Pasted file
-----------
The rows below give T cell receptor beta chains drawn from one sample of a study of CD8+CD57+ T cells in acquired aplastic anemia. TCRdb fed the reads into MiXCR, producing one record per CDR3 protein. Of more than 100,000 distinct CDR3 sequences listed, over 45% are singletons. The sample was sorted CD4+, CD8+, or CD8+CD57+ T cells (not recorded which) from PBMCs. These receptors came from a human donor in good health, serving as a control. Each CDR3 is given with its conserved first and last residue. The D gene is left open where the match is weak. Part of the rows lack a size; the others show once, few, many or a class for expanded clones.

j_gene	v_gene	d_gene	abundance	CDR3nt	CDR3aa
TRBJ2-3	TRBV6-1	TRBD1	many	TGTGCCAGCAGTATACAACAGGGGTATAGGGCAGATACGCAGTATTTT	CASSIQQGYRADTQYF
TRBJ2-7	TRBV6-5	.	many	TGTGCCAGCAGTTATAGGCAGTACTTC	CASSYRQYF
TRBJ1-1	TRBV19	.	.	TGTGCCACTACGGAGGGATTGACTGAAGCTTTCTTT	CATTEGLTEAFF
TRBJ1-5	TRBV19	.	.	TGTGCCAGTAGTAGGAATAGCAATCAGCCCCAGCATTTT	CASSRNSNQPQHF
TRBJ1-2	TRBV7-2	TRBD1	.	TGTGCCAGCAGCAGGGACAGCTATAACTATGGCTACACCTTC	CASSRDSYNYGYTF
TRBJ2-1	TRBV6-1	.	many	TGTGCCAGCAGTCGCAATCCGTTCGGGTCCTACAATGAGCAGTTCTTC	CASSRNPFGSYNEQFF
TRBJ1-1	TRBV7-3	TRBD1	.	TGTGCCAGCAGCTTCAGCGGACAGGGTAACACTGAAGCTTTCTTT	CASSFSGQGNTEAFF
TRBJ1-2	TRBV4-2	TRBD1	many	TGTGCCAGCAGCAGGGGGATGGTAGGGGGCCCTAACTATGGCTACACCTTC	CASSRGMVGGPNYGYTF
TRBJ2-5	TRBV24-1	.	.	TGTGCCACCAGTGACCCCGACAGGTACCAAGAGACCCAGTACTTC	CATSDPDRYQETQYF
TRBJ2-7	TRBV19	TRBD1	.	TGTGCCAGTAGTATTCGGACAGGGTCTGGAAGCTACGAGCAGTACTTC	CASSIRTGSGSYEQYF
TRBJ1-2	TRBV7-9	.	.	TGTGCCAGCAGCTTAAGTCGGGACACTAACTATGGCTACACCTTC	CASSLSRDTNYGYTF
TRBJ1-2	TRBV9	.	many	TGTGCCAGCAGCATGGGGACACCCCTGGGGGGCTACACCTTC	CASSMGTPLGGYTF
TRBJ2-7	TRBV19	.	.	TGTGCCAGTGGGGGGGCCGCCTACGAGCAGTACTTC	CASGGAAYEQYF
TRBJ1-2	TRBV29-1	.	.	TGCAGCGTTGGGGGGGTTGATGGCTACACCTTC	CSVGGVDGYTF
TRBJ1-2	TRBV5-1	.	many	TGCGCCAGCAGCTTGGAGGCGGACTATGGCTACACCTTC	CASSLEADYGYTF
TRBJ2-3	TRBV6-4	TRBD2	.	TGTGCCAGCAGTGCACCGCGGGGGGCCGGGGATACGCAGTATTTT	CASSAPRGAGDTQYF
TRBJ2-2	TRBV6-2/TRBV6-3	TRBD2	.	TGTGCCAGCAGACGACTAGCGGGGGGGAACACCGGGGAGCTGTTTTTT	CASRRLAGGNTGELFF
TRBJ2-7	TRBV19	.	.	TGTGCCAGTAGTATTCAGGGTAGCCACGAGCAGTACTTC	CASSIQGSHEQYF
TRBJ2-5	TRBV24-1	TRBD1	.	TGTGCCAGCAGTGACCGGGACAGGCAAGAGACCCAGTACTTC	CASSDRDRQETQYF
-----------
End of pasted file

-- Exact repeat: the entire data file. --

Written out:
The rows below give T cell receptor beta chains drawn from one sample of a study of CD8+CD57+ T cells in acquired aplastic anemia. TCRdb fed the reads into MiXCR, producing one record per CDR3 protein. Of more than 100,000 distinct CDR3 sequences listed, over 45% are singletons. The sample was sorted CD4+, CD8+, or CD8+CD57+ T cells (not recorded which) from PBMCs. These receptors came from a human donor in good health, serving as a control. Each CDR3 is given with its conserved first and last residue. The D gene is left open where the match is weak. Part of the rows lack a size; the others show once, few, many or a class for expanded clones.

j_gene	v_gene	d_gene	abundance	CDR3nt	CDR3aa
TRBJ2-3	TRBV6-1	TRBD1	many	TGTGCCAGCAGTATACAACAGGGGTATAGGGCAGATACGCAGTATTTT	CASSIQQGYRADTQYF
TRBJ2-7	TRBV6-5	.	many	TGTGCCAGCAGTTATAGGCAGTACTTC	CASSYRQYF
TRBJ1-1	TRBV19	.	.	TGTGCCACTACGGAGGGATTGACTGAAGCTTTCTTT	CATTEGLTEAFF
TRBJ1-5	TRBV19	.	.	TGTGCCAGTAGTAGGAATAGCAATCAGCCCCAGCATTTT	CASSRNSNQPQHF
TRBJ1-2	TRBV7-2	TRBD1	.	TGTGCCAGCAGCAGGGACAGCTATAACTATGGCTACACCTTC	CASSRDSYNYGYTF
TRBJ2-1	TRBV6-1	.	many	TGTGCCAGCAGTCGCAATCCGTTCGGGTCCTACAATGAGCAGTTCTTC	CASSRNPFGSYNEQFF
TRBJ1-1	TRBV7-3	TRBD1	.	TGTGCCAGCAGCTTCAGCGGACAGGGTAACACTGAAGCTTTCTTT	CASSFSGQGNTEAFF
TRBJ1-2	TRBV4-2	TRBD1	many	TGTGCCAGCAGCAGGGGGATGGTAGGGGGCCCTAACTATGGCTACACCTTC	CASSRGMVGGPNYGYTF
TRBJ2-5	TRBV24-1	.	.	TGTGCCACCAGTGACCCCGACAGGTACCAAGAGACCCAGTACTTC	CATSDPDRYQETQYF
TRBJ2-7	TRBV19	TRBD1	.	TGTGCCAGTAGTATTCGGACAGGGTCTGGAAGCTACGAGCAGTACTTC	CASSIRTGSGSYEQYF
TRBJ1-2	TRBV7-9	.	.	TGTGCCAGCAGCTTAAGTCGGGACACTAACTATGGCTACACCTTC	CASSLSRDTNYGYTF
TRBJ1-2	TRBV9	.	many	TGTGCCAGCAGCATGGGGACACCCCTGGGGGGCTACACCTTC	CASSMGTPLGGYTF
TRBJ2-7	TRBV19	.	.	TGTGCCAGTGGGGGGGCCGCCTACGAGCAGTACTTC	CASGGAAYEQYF
TRBJ1-2	TRBV29-1	.	.	TGCAGCGTTGGGGGGGTTGATGGCTACACCTTC	CSVGGVDGYTF
TRBJ1-2	TRBV5-1	.	many	TGCGCCAGCAGCTTGGAGGCGGACTATGGCTACACCTTC	CASSLEADYGYTF
TRBJ2-3	TRBV6-4	TRBD2	.	TGTGCCAGCAGTGCACCGCGGGGGGCCGGGGATACGCAGTATTTT	CASSAPRGAGDTQYF
TRBJ2-2	TRBV6-2/TRBV6-3	TRBD2	.	TGTGCCAGCAGACGACTAGCGGGGGGGAACACCGGGGAGCTGTTTTTT	CASRRLAGGNTGELFF
TRBJ2-7	TRBV19	.	.	TGTGCCAGTAGTATTCAGGGTAGCCACGAGCAGTACTTC	CASSIQGSHEQYF
TRBJ2-5	TRBV24-1	TRBD1	.	TGTGCCAGCAGTGACCGGGACAGGCAAGAGACCCAGTACTTC	CASSDRDRQETQYF